Turkiye Halk Bankasi AS and Turkiye Vakiflar Bankasi TAO, both government banks, have purchased land on the site, and other public financial institutions have said they will join the march to Atasehir: the Banking Regulation and Supervision Agency, the Capital Markets Board and the Banks Association of Turkey.
Haci Omer Sabanci Holding AS, Turkey’s second-biggest industrial and financial group, is among the companies backing the plan and is organizing conferences and roadshows to promote it.
Citigroup, UBS AG, the Institute of International Finance Inc. and The CityUK, which represents the U.K. financial services industry, are advising the Turkish government on the project.
In seeking to become a regional financial hub, Turkey is also changing the nature of its relationship with the European Union it’s yearned to be a member of. Formal negotiations on membership, which Ankara applied for in 1987, began in 2005 and are continuing.
Even as opposition to Turkey’s membership has grown in recent years in EU member states, particularly France, the Turks’ own EU ardor has cooled as their economy improved.
Erdogan has more than halved public debt, to less than 40 percent of GDP. From May through July, the Turkish lira was more stable than any European currency.
Whereas eastern Europe has been shaken by the euro crisis erupting to the west, Turkey has been largely insulated because of access to other markets, according to the Turkish Treasury.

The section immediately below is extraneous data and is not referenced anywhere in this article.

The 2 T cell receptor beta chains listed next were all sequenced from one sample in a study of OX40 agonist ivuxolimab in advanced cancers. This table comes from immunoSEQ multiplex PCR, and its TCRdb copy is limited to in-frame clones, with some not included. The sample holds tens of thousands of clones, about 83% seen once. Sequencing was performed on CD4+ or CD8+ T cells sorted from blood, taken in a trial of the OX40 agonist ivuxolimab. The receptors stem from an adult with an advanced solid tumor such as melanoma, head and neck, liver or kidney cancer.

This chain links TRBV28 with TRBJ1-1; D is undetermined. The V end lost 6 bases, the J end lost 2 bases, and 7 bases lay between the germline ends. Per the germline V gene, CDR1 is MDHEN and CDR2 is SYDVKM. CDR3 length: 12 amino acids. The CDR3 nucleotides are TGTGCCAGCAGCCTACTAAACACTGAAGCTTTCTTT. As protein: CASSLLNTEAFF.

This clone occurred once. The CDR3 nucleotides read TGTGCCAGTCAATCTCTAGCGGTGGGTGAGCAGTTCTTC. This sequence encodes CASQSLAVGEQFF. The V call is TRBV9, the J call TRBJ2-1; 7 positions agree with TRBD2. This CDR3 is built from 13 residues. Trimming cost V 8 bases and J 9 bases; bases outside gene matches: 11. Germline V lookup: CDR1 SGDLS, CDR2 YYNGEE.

The success or failure of IFC-Istanbul will inevitably be seen as a measure of Erdogan’s leadership.
“Erdogan thinks big and a lot of people who voted for him like that,” Bulent Aliriza says. “The question is whether all his ambitious projects will materialize. Erdogan was born in Istanbul, grew up in Istanbul. He was mayor and he’s a very Istanbul-centric person. The financial center shows how much he’s committed.”
The IFC will also speak to Turkey’s assertiveness as a regional power.
“All we have to do now is bring this potential into the open, and if there are any obstacles, remove them,” Deputy Prime Minister Ali Babacan told reporters at an IFC planning session in June.
Much of that task falls to a prime minister who as a teenager sold cold drinks and sesame buns on Istanbul’s streets and is not easily daunted.